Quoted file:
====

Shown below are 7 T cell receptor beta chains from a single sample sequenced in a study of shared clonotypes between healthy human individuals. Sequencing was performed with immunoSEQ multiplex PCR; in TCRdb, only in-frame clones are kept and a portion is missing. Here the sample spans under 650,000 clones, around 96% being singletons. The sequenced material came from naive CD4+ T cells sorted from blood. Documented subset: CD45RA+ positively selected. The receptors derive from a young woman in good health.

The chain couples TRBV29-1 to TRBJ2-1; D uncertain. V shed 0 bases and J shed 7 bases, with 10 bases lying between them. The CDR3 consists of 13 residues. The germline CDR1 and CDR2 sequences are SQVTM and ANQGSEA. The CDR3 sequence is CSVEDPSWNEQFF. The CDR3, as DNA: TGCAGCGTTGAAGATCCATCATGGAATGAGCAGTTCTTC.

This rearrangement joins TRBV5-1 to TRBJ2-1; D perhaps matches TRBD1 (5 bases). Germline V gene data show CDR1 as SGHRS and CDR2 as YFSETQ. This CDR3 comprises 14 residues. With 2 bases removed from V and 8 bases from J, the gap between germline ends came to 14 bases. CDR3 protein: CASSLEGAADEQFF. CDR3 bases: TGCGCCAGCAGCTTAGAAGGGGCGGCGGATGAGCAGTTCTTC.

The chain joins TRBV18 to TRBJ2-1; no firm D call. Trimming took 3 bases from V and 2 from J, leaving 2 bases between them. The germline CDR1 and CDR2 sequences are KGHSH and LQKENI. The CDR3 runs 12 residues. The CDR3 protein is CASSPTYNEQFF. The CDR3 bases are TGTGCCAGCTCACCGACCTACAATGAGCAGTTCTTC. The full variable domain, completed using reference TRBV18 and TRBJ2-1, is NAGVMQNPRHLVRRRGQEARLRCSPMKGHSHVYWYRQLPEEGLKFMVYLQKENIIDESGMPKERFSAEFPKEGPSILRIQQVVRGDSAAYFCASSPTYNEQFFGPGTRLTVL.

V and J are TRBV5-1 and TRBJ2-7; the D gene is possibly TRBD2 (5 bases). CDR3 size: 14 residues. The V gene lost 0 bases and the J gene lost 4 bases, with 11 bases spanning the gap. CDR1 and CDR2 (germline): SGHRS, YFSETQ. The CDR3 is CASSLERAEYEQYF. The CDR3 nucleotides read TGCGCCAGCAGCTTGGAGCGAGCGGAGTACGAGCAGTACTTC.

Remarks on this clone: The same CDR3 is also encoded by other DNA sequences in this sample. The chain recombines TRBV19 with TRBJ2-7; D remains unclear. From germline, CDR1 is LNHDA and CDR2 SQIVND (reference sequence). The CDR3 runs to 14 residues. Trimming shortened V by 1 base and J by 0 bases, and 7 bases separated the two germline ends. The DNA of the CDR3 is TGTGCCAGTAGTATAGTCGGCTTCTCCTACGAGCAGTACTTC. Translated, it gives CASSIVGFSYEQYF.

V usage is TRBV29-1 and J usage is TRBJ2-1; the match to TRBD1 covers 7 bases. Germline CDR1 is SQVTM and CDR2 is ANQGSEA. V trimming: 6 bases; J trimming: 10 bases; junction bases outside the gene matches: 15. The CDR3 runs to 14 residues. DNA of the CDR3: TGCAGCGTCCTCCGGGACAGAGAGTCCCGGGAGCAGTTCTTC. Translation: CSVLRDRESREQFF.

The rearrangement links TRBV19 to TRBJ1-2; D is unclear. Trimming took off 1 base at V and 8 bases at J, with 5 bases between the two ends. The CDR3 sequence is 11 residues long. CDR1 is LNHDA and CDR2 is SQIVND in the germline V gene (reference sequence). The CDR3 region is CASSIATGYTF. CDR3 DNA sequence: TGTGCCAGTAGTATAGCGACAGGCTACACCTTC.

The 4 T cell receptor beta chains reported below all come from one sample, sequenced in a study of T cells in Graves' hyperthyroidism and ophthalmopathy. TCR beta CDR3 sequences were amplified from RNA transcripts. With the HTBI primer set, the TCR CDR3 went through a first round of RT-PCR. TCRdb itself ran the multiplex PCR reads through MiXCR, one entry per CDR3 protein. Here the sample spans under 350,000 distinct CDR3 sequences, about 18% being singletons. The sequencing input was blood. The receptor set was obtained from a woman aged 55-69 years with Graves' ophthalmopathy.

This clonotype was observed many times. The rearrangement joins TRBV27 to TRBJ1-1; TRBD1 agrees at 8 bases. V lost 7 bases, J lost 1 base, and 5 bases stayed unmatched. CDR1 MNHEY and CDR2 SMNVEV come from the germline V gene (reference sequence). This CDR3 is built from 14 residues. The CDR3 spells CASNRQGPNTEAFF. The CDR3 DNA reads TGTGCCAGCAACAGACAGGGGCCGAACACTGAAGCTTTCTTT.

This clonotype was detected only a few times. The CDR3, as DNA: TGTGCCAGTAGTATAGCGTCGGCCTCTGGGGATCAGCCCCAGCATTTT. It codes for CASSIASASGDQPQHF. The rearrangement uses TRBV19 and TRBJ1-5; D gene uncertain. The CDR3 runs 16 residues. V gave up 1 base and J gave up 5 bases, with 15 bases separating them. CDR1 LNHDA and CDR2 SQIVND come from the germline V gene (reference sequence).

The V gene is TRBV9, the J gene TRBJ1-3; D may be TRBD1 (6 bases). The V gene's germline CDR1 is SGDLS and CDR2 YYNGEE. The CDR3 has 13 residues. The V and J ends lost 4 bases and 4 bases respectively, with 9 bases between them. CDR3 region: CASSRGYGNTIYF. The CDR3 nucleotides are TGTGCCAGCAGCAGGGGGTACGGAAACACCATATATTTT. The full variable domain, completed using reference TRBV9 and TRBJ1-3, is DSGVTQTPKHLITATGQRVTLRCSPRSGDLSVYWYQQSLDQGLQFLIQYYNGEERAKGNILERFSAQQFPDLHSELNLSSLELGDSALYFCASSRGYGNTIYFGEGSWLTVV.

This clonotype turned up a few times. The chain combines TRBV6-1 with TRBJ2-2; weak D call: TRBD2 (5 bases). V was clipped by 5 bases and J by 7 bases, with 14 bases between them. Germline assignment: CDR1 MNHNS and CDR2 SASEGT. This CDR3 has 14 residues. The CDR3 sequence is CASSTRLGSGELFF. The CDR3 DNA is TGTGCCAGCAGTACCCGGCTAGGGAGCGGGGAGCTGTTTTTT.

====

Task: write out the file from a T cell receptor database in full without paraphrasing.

Shown below are 7 T cell receptor beta chains from a single sample sequenced in a study of shared clonotypes between healthy human individuals. Sequencing was performed with immunoSEQ multiplex PCR; in TCRdb, only in-frame clones are kept and a portion is missing. Here the sample spans under 650,000 clones, around 96% being singletons. The sequenced material came from naive CD4+ T cells sorted from blood. Documented subset: CD45RA+ positively selected. The receptors derive from a young woman in good health.

The chain couples TRBV29-1 to TRBJ2-1; D uncertain. V shed 0 bases and J shed 7 bases, with 10 bases lying between them. The CDR3 consists of 13 residues. The germline CDR1 and CDR2 sequences are SQVTM and ANQGSEA. The CDR3 sequence is CSVEDPSWNEQFF. The CDR3, as DNA: TGCAGCGTTGAAGATCCATCATGGAATGAGCAGTTCTTC.

This rearrangement joins TRBV5-1 to TRBJ2-1; D perhaps matches TRBD1 (5 bases). Germline V gene data show CDR1 as SGHRS and CDR2 as YFSETQ. This CDR3 comprises 14 residues. With 2 bases removed from V and 8 bases from J, the gap between germline ends came to 14 bases. CDR3 protein: CASSLEGAADEQFF. CDR3 bases: TGCGCCAGCAGCTTAGAAGGGGCGGCGGATGAGCAGTTCTTC.

The chain joins TRBV18 to TRBJ2-1; no firm D call. Trimming took 3 bases from V and 2 from J, leaving 2 bases between them. The germline CDR1 and CDR2 sequences are KGHSH and LQKENI. The CDR3 runs 12 residues. The CDR3 protein is CASSPTYNEQFF. The CDR3 bases are TGTGCCAGCTCACCGACCTACAATGAGCAGTTCTTC. The full variable domain, completed using reference TRBV18 and TRBJ2-1, is NAGVMQNPRHLVRRRGQEARLRCSPMKGHSHVYWYRQLPEEGLKFMVYLQKENIIDESGMPKERFSAEFPKEGPSILRIQQVVRGDSAAYFCASSPTYNEQFFGPGTRLTVL.

V and J are TRBV5-1 and TRBJ2-7; the D gene is possibly TRBD2 (5 bases). CDR3 size: 14 residues. The V gene lost 0 bases and the J gene lost 4 bases, with 11 bases spanning the gap. CDR1 and CDR2 (germline): SGHRS, YFSETQ. The CDR3 is CASSLERAEYEQYF. The CDR3 nucleotides read TGCGCCAGCAGCTTGGAGCGAGCGGAGTACGAGCAGTACTTC.

Remarks on this clone: The same CDR3 is also encoded by other DNA sequences in this sample. The chain recombines TRBV19 with TRBJ2-7; D remains unclear. From germline, CDR1 is LNHDA and CDR2 SQIVND (reference sequence). The CDR3 runs to 14 residues. Trimming shortened V by 1 base and J by 0 bases, and 7 bases separated the two germline ends. The DNA of the CDR3 is TGTGCCAGTAGTATAGTCGGCTTCTCCTACGAGCAGTACTTC. Translated, it gives CASSIVGFSYEQYF.

V usage is TRBV29-1 and J usage is TRBJ2-1; the match to TRBD1 covers 7 bases. Germline CDR1 is SQVTM and CDR2 is ANQGSEA. V trimming: 6 bases; J trimming: 10 bases; junction bases outside the gene matches: 15. The CDR3 runs to 14 residues. DNA of the CDR3: TGCAGCGTCCTCCGGGACAGAGAGTCCCGGGAGCAGTTCTTC. Translation: CSVLRDRESREQFF.

The rearrangement links TRBV19 to TRBJ1-2; D is unclear. Trimming took off 1 base at V and 8 bases at J, with 5 bases between the two ends. The CDR3 sequence is 11 residues long. CDR1 is LNHDA and CDR2 is SQIVND in the germline V gene (reference sequence). The CDR3 region is CASSIATGYTF. CDR3 DNA sequence: TGTGCCAGTAGTATAGCGACAGGCTACACCTTC.

The 4 T cell receptor beta chains reported below all come from one sample, sequenced in a study of T cells in Graves' hyperthyroidism and ophthalmopathy. TCR beta CDR3 sequences were amplified from RNA transcripts. With the HTBI primer set, the TCR CDR3 went through a first round of RT-PCR. TCRdb itself ran the multiplex PCR reads through MiXCR, one entry per CDR3 protein. Here the sample spans under 350,000 distinct CDR3 sequences, about 18% being singletons. The sequencing input was blood. The receptor set was obtained from a woman aged 55-69 years with Graves' ophthalmopathy.

This clonotype was observed many times. The rearrangement joins TRBV27 to TRBJ1-1; TRBD1 agrees at 8 bases. V lost 7 bases, J lost 1 base, and 5 bases stayed unmatched. CDR1 MNHEY and CDR2 SMNVEV come from the germline V gene (reference sequence). This CDR3 is built from 14 residues. The CDR3 spells CASNRQGPNTEAFF. The CDR3 DNA reads TGTGCCAGCAACAGACAGGGGCCGAACACTGAAGCTTTCTTT.

This clonotype was detected only a few times. The CDR3, as DNA: TGTGCCAGTAGTATAGCGTCGGCCTCTGGGGATCAGCCCCAGCATTTT. It codes for CASSIASASGDQPQHF. The rearrangement uses TRBV19 and TRBJ1-5; D gene uncertain. The CDR3 runs 16 residues. V gave up 1 base and J gave up 5 bases, with 15 bases separating them. CDR1 LNHDA and CDR2 SQIVND come from the germline V gene (reference sequence).

The V gene is TRBV9, the J gene TRBJ1-3; D may be TRBD1 (6 bases). The V gene's germline CDR1 is SGDLS and CDR2 YYNGEE. The CDR3 has 13 residues. The V and J ends lost 4 bases and 4 bases respectively, with 9 bases between them. CDR3 region: CASSRGYGNTIYF. The CDR3 nucleotides are TGTGCCAGCAGCAGGGGGTACGGAAACACCATATATTTT. The full variable domain, completed using reference TRBV9 and TRBJ1-3, is DSGVTQTPKHLITATGQRVTLRCSPRSGDLSVYWYQQSLDQGLQFLIQYYNGEERAKGNILERFSAQQFPDLHSELNLSSLELGDSALYFCASSRGYGNTIYFGEGSWLTVV.

This clonotype turned up a few times. The chain combines TRBV6-1 with TRBJ2-2; weak D call: TRBD2 (5 bases). V was clipped by 5 bases and J by 7 bases, with 14 bases between them. Germline assignment: CDR1 MNHNS and CDR2 SASEGT. This CDR3 has 14 residues. The CDR3 sequence is CASSTRLGSGELFF. The CDR3 DNA is TGTGCCAGCAGTACCCGGCTAGGGAGCGGGGAGCTGTTTTTT.